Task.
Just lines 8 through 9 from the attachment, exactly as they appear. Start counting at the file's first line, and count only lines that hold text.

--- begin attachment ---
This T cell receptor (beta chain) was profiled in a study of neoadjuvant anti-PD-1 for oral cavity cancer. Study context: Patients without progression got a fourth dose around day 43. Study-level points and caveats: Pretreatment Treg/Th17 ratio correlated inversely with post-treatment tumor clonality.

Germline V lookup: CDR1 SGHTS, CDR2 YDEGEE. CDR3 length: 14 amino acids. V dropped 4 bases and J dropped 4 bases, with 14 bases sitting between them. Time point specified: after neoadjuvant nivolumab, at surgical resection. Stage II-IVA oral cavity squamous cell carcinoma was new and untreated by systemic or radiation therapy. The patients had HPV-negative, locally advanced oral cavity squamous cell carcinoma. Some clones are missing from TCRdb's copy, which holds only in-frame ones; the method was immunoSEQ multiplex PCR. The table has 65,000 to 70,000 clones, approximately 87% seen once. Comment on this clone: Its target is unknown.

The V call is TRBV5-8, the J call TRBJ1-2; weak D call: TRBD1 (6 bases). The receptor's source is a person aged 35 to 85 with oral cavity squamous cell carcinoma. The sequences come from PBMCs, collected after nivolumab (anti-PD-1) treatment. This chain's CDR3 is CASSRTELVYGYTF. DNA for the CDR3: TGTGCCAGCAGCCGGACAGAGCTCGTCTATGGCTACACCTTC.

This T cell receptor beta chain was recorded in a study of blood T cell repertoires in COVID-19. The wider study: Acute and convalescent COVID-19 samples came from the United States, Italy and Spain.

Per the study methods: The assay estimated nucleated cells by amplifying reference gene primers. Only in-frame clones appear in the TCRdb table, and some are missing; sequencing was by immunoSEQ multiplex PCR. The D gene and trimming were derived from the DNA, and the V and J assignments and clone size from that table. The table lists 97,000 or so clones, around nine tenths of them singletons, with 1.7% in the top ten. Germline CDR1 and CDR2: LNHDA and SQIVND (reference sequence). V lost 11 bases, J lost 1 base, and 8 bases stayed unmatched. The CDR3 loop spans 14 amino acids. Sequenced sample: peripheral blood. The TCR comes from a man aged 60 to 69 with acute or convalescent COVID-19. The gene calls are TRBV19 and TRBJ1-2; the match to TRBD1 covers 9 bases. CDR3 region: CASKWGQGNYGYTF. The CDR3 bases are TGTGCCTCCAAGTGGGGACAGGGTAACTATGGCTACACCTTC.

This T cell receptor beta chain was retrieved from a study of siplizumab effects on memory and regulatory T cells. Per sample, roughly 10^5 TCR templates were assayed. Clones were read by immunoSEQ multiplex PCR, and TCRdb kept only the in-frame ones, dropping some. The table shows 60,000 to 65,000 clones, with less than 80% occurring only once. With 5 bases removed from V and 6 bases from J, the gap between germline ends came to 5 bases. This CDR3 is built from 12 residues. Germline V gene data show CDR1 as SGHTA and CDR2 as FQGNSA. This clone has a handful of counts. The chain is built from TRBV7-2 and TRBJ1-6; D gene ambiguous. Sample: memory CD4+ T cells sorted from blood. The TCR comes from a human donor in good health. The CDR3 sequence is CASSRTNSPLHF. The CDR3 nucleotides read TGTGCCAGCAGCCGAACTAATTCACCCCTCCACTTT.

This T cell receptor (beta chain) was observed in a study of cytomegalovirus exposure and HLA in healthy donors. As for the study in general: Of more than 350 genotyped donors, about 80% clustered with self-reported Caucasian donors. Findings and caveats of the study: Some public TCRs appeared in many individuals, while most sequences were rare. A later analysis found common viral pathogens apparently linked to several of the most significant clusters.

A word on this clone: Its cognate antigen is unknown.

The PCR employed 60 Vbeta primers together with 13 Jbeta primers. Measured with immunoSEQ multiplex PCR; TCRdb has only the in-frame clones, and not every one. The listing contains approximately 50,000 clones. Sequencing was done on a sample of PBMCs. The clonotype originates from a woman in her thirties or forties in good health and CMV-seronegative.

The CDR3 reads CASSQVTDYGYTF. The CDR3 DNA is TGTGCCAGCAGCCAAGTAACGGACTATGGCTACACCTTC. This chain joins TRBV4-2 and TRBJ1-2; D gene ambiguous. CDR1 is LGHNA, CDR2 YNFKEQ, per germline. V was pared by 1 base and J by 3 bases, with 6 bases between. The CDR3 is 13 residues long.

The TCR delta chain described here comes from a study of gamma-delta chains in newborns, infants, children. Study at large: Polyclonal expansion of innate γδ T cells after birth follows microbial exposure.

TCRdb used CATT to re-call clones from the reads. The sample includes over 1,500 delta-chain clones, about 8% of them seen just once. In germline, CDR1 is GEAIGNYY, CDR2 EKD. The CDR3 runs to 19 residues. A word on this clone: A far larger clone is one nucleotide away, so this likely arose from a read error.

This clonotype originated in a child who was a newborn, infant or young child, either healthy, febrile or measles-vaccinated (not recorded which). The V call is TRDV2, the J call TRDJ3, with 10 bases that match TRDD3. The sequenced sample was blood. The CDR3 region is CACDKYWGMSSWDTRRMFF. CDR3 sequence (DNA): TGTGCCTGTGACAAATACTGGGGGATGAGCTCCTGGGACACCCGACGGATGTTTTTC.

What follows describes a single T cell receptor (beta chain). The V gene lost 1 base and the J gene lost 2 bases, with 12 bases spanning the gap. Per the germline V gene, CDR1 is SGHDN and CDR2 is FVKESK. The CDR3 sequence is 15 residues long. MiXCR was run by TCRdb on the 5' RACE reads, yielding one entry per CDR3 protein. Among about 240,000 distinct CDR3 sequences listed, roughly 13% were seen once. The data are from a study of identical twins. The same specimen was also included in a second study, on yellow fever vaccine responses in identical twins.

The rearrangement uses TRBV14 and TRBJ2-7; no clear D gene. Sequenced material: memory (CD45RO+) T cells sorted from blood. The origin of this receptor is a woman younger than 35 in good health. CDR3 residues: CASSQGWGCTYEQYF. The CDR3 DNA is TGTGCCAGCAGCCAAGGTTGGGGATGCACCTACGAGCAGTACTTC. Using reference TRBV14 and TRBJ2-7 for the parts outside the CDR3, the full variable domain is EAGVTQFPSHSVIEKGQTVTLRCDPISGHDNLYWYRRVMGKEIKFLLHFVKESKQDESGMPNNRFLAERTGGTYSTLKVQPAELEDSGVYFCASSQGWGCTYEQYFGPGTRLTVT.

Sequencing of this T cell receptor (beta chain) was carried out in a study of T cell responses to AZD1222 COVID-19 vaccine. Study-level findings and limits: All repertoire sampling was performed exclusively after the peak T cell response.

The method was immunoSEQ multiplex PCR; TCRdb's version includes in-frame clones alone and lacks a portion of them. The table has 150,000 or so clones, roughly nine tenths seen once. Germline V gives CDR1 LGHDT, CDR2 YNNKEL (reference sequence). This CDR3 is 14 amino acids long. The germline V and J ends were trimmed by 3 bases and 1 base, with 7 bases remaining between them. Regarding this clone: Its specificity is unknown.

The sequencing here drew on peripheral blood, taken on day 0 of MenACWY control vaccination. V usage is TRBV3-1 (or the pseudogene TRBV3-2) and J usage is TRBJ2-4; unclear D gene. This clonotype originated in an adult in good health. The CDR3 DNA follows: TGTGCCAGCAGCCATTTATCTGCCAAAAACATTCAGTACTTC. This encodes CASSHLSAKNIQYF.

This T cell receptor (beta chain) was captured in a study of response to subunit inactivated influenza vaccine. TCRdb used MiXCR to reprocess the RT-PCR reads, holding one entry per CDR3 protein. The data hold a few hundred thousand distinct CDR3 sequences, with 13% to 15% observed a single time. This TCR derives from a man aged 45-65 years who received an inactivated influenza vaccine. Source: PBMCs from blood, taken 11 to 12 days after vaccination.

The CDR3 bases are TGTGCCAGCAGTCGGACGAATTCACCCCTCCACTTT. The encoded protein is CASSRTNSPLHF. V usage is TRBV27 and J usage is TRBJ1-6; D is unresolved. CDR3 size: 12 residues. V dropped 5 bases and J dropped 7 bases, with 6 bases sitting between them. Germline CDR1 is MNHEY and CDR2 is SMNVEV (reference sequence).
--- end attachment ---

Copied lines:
A word on this clone: Its cognate antigen is unknown.

The PCR employed 60 Vbeta primers together with 13 Jbeta primers. Measured with immunoSEQ multiplex PCR; TCRdb has only the in-frame clones, and not every one. The listing contains approximately 50,000 clones. Sequencing was done on a sample of PBMCs. The clonotype originates from a woman in her thirties or forties in good health and CMV-seronegative.